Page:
Novo NordiskToday, Novo Nordisk and the Kennedy Institute of Rheumatology at Oxford University jointly announced a new partnership to develop promising new drug candidates and identify novel biomarkers and treatment targets for rheumatoid arthritis and other autoimmune inflammatory diseases.

"We are excited to have this chance to further develop our autoimmune inflammatory disease pipeline in close collaboration with such a world-class translational research centre as the Kennedy Institute of Rheumatology," says Per Falk, senior vice president of the Biopharmaceutical Research Unit at Novo Nordisk.

"The overall ambition is to combine our companys clinical development strengths with those of the Kennedy Institute to increase the odds that we can successfully develop novel treatment regimens and get them more quickly to the patients who could potentially benefit from them," adds Per Falk.

The Kennedy Institute of Rheumatology is renowned for having made breakthroughs in the understanding of the biological pathways that lead to rheumatoid arthritis, which has had a major impact on the treatment of autoimmune inflammatory disease. Professor Sir Marc Feldmann, Head of the Institute, together with his colleague Sir Ravinder Maini, discovered the efficacy of anti-tumour necrosis factor or anti-TNF treatment, a class of drugs used as the current standard of care for moderate-to-severe rheumatoid arthritis and other autoimmune inflammatory diseases.

The Institute focuses on translational research techniques, including the novel use of diseased human tissue to validate new drug targets as tractable avenues for the treatment of autoimmune inflammatory diseases, and also the identification of specific biomarkers of disease that can be used to evaluate the effectiveness of new interventions in a range of patient populations.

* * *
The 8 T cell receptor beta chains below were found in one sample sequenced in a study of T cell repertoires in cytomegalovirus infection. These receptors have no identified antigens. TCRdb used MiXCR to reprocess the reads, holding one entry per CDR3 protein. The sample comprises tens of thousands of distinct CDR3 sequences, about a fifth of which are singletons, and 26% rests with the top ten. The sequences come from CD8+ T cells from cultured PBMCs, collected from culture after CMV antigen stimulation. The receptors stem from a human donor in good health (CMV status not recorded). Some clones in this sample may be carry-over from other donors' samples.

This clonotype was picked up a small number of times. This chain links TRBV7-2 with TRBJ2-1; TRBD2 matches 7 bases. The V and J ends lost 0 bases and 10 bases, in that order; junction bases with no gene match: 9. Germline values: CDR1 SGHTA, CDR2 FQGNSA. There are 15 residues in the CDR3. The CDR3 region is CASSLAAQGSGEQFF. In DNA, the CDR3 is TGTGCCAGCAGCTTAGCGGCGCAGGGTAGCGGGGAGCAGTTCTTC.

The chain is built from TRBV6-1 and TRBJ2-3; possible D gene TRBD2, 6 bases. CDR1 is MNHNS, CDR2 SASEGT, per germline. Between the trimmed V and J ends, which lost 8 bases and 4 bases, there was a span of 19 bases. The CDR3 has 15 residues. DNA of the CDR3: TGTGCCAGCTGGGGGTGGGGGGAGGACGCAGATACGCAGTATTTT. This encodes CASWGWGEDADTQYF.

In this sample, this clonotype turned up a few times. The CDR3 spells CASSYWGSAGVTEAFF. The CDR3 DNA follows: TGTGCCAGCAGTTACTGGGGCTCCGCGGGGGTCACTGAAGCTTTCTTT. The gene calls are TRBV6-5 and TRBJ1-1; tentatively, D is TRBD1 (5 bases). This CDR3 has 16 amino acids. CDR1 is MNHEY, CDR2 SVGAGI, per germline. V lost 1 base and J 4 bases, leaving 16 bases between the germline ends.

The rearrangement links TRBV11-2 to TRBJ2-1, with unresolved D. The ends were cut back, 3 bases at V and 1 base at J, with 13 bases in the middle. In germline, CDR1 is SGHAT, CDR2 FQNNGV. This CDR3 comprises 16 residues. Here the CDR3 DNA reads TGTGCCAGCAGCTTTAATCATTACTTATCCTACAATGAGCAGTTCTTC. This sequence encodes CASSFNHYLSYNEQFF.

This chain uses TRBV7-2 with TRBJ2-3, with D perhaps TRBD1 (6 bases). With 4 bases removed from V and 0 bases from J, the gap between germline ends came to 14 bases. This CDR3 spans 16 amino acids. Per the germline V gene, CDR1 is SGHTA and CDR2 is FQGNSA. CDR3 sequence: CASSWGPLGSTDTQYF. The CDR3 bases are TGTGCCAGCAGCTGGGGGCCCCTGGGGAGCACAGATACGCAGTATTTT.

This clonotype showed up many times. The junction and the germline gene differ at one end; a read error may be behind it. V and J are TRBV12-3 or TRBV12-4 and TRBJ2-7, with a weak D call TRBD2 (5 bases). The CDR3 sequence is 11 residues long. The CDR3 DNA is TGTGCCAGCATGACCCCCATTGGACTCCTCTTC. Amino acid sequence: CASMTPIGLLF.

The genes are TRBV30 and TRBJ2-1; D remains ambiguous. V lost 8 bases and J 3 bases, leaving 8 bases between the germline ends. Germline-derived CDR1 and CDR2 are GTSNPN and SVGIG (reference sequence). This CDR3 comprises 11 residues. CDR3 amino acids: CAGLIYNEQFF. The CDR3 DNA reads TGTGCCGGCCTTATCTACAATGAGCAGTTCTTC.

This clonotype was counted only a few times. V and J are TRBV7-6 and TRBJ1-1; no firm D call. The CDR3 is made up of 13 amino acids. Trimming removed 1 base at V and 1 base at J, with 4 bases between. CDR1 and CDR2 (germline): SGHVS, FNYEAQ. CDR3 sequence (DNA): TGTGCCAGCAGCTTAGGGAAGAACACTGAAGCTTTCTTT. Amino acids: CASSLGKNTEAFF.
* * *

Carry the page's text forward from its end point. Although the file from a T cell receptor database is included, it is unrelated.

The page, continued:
"As a translational research centre, we are keen to do clinical research on truly innovative ideas that have the potential to improve how patients with autoimmune inflammatory disease are treated today," says Professor Feldmann. "Despite advances, there is still a considerable unmet need in this area with many of the patients responding only partially to existing treatments. The need for new therapeutic options is imperative."

"We will work closely together with Novo Nordisk to apply the most advanced translational research approaches available for discovering new mechanisms and validating drug targets and candidates in autoimmune inflammatory disease in a variety of human disease tissue types and at different stages of disease to ensure comprehensive characterisation of each compound's clinical potential," adds Professor Feldmann.

Novo Nordisk will fund 10 Oxford researchers at the Kennedy Institute of Rheumatology to work within the partnership. A Joint steering committee with members from both parties, including Per Falk and Professor Feldmann, will oversee the partnership and assess research proposals from scientists at both organisations.

About Rheumatoid Arthritis
Rheumatoid arthritis (RA) is a chronic, systemic inflammatory disorder that can affect many tissues and organs, but principally attacks the joints. It is prevalent in about 1% of the world's population. Since, RA can present very differently in diverse patient groups, it is often necessary to evaluate the effectiveness of new RA treatments in a variety of patient populations, as well as at various stages of disease development in order to optimally identify in which patient group the new treatment is most likely to be effective.